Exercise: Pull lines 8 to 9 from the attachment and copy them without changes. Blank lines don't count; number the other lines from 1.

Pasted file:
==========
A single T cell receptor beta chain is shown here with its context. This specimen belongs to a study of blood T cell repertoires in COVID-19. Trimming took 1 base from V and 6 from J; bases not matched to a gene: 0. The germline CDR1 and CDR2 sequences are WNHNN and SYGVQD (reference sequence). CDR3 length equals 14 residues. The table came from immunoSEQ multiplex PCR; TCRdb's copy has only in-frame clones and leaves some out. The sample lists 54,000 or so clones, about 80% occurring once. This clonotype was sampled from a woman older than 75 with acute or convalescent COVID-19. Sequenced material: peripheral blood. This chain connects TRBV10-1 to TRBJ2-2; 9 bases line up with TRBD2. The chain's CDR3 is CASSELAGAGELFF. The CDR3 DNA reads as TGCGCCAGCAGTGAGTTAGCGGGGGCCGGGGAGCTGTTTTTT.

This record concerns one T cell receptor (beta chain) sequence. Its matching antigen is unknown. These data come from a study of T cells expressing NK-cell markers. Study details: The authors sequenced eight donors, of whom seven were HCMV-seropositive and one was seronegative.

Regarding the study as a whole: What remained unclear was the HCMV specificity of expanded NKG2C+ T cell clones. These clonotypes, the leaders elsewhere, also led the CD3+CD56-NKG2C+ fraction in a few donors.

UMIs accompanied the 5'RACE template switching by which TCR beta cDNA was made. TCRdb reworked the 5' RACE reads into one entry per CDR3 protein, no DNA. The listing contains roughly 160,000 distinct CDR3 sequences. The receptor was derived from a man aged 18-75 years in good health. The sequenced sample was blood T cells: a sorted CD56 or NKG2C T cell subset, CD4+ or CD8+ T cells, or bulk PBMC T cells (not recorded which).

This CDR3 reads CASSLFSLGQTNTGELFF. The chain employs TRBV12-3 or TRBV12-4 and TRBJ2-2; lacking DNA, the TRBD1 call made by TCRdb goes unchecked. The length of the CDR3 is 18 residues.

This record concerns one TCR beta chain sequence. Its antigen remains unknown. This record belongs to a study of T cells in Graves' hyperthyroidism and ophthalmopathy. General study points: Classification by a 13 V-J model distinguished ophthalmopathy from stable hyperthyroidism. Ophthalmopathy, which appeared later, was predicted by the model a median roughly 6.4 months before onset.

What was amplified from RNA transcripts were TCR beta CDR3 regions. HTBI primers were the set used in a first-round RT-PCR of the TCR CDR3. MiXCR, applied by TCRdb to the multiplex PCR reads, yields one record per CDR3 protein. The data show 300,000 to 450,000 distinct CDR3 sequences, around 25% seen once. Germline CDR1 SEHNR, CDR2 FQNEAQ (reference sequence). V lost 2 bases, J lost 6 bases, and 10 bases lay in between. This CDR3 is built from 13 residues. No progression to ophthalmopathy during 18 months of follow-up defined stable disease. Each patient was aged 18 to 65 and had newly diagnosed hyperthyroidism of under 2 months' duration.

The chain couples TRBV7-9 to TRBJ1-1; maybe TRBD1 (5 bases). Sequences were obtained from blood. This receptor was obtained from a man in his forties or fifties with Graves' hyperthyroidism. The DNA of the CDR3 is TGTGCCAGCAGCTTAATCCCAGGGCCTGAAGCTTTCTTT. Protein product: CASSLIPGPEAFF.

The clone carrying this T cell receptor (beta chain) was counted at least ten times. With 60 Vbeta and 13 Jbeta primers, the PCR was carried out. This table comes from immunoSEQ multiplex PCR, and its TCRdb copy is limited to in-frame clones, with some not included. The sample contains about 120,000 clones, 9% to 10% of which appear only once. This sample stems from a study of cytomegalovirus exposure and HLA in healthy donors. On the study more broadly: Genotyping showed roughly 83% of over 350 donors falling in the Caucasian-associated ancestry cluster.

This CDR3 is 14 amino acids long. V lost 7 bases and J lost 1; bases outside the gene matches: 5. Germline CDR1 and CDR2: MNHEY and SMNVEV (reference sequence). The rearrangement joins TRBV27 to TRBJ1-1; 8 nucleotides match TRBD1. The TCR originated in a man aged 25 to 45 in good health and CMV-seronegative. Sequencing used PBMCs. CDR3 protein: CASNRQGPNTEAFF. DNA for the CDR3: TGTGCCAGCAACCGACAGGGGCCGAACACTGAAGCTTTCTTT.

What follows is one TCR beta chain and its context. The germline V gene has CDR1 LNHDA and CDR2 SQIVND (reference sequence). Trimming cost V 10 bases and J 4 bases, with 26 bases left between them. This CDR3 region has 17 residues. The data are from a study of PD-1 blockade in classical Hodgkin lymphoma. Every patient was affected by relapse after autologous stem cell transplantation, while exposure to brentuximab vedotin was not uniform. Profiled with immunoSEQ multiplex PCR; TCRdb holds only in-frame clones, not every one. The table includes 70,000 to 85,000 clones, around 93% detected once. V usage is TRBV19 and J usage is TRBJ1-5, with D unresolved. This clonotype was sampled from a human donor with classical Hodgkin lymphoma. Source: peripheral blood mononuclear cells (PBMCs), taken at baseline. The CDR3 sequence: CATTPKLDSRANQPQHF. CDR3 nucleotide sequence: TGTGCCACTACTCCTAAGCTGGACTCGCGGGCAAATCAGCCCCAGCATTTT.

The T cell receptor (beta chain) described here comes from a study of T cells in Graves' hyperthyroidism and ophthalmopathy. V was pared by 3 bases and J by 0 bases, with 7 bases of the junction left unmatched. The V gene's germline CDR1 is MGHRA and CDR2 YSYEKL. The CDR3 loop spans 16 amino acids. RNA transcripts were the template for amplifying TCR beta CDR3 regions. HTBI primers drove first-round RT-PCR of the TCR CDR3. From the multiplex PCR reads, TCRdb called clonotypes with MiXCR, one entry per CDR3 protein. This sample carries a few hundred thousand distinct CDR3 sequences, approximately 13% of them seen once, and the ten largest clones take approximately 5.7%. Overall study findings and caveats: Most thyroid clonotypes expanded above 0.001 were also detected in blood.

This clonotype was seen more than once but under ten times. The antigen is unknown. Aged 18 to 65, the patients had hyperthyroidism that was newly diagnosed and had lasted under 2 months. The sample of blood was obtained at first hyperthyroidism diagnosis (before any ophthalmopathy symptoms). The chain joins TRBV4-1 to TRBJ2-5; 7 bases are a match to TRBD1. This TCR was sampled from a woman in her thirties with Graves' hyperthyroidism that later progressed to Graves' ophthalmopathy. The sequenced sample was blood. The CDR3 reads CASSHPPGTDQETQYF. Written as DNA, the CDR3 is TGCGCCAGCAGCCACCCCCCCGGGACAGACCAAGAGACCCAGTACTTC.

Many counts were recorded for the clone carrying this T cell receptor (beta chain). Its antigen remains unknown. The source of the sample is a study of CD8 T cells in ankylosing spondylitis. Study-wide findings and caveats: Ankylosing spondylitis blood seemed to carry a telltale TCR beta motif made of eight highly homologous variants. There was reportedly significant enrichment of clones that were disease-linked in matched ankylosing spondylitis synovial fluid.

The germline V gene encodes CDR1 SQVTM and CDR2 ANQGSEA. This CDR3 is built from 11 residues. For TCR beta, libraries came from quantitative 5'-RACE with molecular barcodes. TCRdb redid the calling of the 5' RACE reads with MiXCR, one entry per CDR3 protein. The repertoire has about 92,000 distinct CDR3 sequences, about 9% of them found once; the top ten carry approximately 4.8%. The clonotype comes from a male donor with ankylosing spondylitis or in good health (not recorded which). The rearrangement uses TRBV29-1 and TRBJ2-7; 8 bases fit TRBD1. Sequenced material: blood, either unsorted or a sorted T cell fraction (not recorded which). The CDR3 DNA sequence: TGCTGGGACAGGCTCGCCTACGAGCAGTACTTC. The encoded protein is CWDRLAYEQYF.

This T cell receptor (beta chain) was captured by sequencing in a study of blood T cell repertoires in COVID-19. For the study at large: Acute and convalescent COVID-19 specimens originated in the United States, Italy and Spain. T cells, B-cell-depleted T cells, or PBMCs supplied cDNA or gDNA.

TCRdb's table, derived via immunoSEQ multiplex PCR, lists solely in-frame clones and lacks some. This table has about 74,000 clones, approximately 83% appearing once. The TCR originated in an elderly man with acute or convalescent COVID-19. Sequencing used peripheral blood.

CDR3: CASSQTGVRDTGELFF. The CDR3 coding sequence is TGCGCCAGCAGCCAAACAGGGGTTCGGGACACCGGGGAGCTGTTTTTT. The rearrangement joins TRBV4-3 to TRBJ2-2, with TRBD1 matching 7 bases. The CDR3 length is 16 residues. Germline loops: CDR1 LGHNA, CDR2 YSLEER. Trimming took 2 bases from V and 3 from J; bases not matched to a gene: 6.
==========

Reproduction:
The chain couples TRBV7-9 to TRBJ1-1; maybe TRBD1 (5 bases). Sequences were obtained from blood. This receptor was obtained from a man in his forties or fifties with Graves' hyperthyroidism. The DNA of the CDR3 is TGTGCCAGCAGCTTAATCCCAGGGCCTGAAGCTTTCTTT. Protein product: CASSLIPGPEAFF.

The clone carrying this T cell receptor (beta chain) was counted at least ten times. With 60 Vbeta and 13 Jbeta primers, the PCR was carried out. This table comes from immunoSEQ multiplex PCR, and its TCRdb copy is limited to in-frame clones, with some not included. The sample contains about 120,000 clones, 9% to 10% of which appear only once. This sample stems from a study of cytomegalovirus exposure and HLA in healthy donors. On the study more broadly: Genotyping showed roughly 83% of over 350 donors falling in the Caucasian-associated ancestry cluster.